Freedom and Individualism

Colonial America was influenced significantly by philosophical ideas concerning freedom and the control of nature that many of us take for granted today.

One of the most influential of these ideas is the concept of independent human individuality, generally attributed to such thinkers as Petrarch and Erasmus, which emerged to form the conceptual foundations for the humanist movement.

Individualism has sometimes been associated with egotism and selfishness, but the concept was originally conceived as respect for the validity of the views and experience of the individual within his or her own sphere, and the ideal that each of us should be encouraged to develop our own natural gifts.

Humanism developed as a dialog among Christian thinkers and generated considerable controversy. Some of the resulting conflicts have never been resolved. The particular ideas that ultimately became most influential in the development of western civilization focused on the will to freedom and the notion of human control over nature.

Writing of this history, the American philosopher and political scientist Michael Allen Gillespie, a professor at Duke University, has observed that “modernity has two goals – to make man master and possessor of nature and to make human freedom possible. The question that remains is whether these two are compatible with one another.” (2008)

These ideas had a profound impact. First appearing during the European Renaissance, the historic transition from medieval to modern times, humanism gradually crystallized into the conviction that an ideal future civilization would bring freedom and prosperity to the world through the progress of science and rational governance.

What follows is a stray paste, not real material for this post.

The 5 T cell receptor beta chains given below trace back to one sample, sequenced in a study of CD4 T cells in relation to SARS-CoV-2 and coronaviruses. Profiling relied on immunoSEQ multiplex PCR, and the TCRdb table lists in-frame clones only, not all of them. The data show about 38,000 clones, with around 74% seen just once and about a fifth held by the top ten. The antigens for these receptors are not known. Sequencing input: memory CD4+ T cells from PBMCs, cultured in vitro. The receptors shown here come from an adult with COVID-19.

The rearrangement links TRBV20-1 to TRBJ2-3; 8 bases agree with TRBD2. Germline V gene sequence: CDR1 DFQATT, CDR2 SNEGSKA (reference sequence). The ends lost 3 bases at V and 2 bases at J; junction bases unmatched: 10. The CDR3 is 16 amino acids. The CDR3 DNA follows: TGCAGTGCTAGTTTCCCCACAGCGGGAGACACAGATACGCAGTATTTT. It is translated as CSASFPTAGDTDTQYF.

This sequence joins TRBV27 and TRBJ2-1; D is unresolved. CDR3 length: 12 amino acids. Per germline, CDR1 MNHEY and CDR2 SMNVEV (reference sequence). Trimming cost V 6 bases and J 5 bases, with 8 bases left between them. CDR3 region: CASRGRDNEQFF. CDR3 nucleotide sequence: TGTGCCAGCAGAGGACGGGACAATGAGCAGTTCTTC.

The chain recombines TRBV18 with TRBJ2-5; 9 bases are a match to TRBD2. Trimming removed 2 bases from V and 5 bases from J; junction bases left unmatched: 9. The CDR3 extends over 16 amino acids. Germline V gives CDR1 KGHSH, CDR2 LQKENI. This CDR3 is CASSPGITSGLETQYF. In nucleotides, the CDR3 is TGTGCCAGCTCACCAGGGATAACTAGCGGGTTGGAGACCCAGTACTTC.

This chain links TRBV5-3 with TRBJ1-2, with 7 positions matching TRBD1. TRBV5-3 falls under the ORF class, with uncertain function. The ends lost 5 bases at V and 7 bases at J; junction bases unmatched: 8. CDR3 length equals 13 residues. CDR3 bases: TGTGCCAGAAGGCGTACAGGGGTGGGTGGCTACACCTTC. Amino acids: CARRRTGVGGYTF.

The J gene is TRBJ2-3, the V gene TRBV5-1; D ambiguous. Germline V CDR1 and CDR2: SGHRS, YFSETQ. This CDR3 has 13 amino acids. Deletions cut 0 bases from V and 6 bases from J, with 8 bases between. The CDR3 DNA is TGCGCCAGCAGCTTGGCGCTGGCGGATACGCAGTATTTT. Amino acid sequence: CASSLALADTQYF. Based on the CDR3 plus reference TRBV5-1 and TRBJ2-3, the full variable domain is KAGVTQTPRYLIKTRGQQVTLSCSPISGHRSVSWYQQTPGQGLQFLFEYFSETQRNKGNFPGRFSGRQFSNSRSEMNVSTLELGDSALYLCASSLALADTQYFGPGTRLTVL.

To many the United States of America came to embody that promise.

The philosophical contradictions were, however, swept under the carpet and remain to this day. The fact that nature and the physical realm, (as well as the inevitable constraints of a complex society), impose limits to freedom rarely enters into consideration.

What limits? Well, we care for our families, whatever that requires. We cooperate with the necessary requirements of our employment. We commit ourselves willingly to civic engagements: athletic teams or dance recitals for our kids, charitable organizations and religious communities, all of which can take up most of our wakeful hours. And, we rarely fail to notice the impositions made upon us by government and the weather.

As with our social circumstances, the physical environment is an ever-present reality in our lives. We normally take these things for granted. But, there is more. The challenges to our sense of personal independence and integrity seem to be everywhere now. Even our principles are challenged.

By definition the word “freedom” implies that there is something we wish “to be free from.”
Many things can chafe in life, particularly the actions of others. Domineering and dysfunctional institutions are particularly aggravating in a time of deteriorating conditions. Yet, human beings have risen above the natural constraints in life to find meaning in a free society.

What is it that the world gained with the founding of the United States?

I believe we will find it useful to reflect on the development of our assumptions about freedom, a range of ideas that are central to the American character and have co-existed for 200 years with apparent ease, but which contain certain logical inconsistencies.

Clear thinking is of great importance today. A lack of clarity could subvert our best intentions, allowing muddled assumptions to fester behind the tension and contentiousness that threatens our self-confidence at the present turning point.

I suggest that we each reflect on what freedom means to us personally, not simply as a principle but in our immediate lives. We will explore this and related questions here in the coming weeks.


Next week: A Conflicted Legacy.